American Society for Microbiology Journals tipsheet: September 2002

September 18, 2002

Egg Yolk a Possible Alternative to Antibiotic Treatment of Ulcers

Antibodies from the egg yolks of immunized chickens may be an effective alternative to antibiotic treatment of Helicobacter pylori infections say Korean researchers in the September 2002 issue of the journal of Clinical and Diagnostic Laboratory Immunology.

In the study antibodies were extracted from egg yolks of immunized chickens and administered orally to Mongolian gerbils infected with H. pylori. The gerbils were then examined to determine if the antibodies were effective in decreasing damage to the stomach wall.

"The encouraging results of this study indicate that the immunoglobulin obtained from hens immunized by H. pylori may provide a novel approach to the management of H. pylori infections in humans."

(J.-H. Shin, M. Yang, S.W. Nam, J.T. Kim, N.A. Myung, W.-G. Bang, I.H. Roe. 2002. Use of egg yolk-derived immunoglobulin as an alternative to antibiotic treatment for control of Helicobacter pylori infection. Clinical and Diagnostic Laboratory Immunology, 9: 1061-1066.)



Infection with the bacteria Chlamydia pneumoniae alone is not sufficient to induce athersclerosis but must act in concert with an already existing high-fat, high-cholesterol diet, say researchers from the University of Washington. They report their findings in the September 2002 issue of the journal Infection and Immunity.

Previous studies have found that mice fed a high-fat, high cholesterol diet at the same time as infection experienced atherosclerotic lesions 3 times larger than uninfected mice. In this study the researchers initiated the high-fat, high cholesterol diet in the mice several weeks after infection with C. pneumoniae. They found no significant difference in atherosclerotic lesion formation in the infected mice versus the control mice.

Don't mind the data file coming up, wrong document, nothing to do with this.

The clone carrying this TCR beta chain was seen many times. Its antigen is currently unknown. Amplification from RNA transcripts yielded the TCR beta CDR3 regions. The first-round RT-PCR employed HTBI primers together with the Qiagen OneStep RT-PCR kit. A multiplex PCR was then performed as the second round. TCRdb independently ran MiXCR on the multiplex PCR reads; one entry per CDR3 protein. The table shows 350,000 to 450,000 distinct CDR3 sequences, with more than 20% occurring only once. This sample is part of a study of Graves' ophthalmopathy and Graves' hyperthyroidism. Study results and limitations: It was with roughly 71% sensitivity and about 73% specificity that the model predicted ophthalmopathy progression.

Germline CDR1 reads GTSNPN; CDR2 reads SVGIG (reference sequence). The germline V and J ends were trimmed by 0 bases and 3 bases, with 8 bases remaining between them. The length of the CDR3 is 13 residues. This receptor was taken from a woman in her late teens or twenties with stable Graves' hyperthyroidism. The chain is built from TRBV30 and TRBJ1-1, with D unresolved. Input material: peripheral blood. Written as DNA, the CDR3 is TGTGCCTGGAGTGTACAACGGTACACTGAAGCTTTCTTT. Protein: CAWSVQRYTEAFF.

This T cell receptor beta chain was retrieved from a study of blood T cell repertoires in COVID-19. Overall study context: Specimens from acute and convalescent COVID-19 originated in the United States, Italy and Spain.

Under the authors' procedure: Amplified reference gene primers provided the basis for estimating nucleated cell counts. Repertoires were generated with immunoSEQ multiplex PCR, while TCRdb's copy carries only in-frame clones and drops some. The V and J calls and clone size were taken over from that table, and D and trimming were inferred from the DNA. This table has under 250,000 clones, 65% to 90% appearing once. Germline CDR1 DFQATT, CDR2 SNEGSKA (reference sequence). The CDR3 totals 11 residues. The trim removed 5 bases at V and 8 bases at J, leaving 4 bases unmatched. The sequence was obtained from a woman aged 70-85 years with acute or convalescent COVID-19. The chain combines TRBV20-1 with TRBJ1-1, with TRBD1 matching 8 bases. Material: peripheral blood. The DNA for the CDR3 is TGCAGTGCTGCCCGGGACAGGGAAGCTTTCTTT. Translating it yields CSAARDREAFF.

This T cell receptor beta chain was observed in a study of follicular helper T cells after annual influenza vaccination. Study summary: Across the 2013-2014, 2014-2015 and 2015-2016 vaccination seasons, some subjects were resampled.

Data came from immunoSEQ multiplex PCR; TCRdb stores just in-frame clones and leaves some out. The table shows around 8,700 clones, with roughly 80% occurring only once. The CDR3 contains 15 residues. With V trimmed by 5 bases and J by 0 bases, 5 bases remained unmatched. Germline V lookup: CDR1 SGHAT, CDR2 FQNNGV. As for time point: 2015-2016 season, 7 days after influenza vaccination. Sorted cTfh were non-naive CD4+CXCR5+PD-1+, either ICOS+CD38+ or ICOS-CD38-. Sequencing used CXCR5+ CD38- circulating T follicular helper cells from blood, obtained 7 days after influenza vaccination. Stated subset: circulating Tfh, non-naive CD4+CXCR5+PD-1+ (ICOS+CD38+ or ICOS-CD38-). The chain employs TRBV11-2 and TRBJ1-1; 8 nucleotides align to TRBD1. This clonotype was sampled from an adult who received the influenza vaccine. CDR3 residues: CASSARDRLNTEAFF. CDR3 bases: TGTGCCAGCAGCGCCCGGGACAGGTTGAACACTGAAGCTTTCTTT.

"The present study further supports the hypothesis that C. pneumoniae is not an independent risk factor but acts in concert with hyperlipidemia to exacerbate atherosclerotic lesion formation," say the researchers.

(E. Blessing, L.A. Campbell, M.E. Rosenfeld, C.-C. Kuo. 2002. Chlamydia pneumoniae and hyperlipidemia are co-risk factors for atherosclerosis: Infection prior to induction of hyperlipidemia does not accelerate development of atherosclerotic lesions in C57BL/6J mice. Infection and Immunity, 70: 5332-5334.)



Some brands of chewing tobacco are contaminated with bacteria that can damage cells lining the inside of the mouth, say researchers from the University of Illinois at Chicago. They report their findings in the September 2002 issue of the journal Clinical and Diagnostic Laboratory Immunology.

In the study, the researchers tested two popular brands of chewing tobacco and found them contaminated with five distinct species of Bacillus bacteria at relatively high levels. Additionally, they tested the effects of these bacteria on the cheek pouches of hamsters and found that they cause inflammation of the lining of the mouth.

"These data indicate that Bacillus species contaminate chewing tobacco commercially available in the United States and elaborate a potent exogenous virulence factor that injures the oral mucosa," say the researchers.

(I. Rubinstein and G.W. Pedersen. 2002. Bacillus species are present in chewing tobacco sold in the United States and evoke plasma exudation from the oral mucosa. Clinical and Diagnostic Laboratory Immunology, 9: 1057-1060.)

American Society for Microbiology

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